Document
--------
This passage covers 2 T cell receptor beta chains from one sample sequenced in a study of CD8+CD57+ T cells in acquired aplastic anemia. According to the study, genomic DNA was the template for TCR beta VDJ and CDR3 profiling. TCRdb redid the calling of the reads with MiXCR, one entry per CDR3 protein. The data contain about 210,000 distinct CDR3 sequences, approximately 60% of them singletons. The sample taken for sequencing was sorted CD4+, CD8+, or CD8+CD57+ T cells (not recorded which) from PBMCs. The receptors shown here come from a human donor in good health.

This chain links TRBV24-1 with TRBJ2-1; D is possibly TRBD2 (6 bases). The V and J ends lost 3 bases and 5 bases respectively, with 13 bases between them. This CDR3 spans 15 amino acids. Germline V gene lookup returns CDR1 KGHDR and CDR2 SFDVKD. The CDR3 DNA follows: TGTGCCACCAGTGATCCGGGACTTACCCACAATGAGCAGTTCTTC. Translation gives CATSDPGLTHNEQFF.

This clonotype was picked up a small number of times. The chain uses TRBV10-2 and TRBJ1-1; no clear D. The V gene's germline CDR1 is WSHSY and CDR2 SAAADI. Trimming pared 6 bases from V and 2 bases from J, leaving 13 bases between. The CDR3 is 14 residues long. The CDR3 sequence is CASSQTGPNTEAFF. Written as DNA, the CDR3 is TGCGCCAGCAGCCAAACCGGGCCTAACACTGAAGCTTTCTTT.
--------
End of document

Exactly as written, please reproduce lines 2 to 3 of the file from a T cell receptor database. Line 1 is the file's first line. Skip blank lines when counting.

This chain links TRBV24-1 with TRBJ2-1; D is possibly TRBD2 (6 bases). The V and J ends lost 3 bases and 5 bases respectively, with 13 bases between them. This CDR3 spans 15 amino acids. Germline V gene lookup returns CDR1 KGHDR and CDR2 SFDVKD. The CDR3 DNA follows: TGTGCCACCAGTGATCCGGGACTTACCCACAATGAGCAGTTCTTC. Translation gives CATSDPGLTHNEQFF.

This clonotype was picked up a small number of times. The chain uses TRBV10-2 and TRBJ1-1; no clear D. The V gene's germline CDR1 is WSHSY and CDR2 SAAADI. Trimming pared 6 bases from V and 2 bases from J, leaving 13 bases between. The CDR3 is 14 residues long. The CDR3 sequence is CASSQTGPNTEAFF. Written as DNA, the CDR3 is TGCGCCAGCAGCCAAACCGGGCCTAACACTGAAGCTTTCTTT.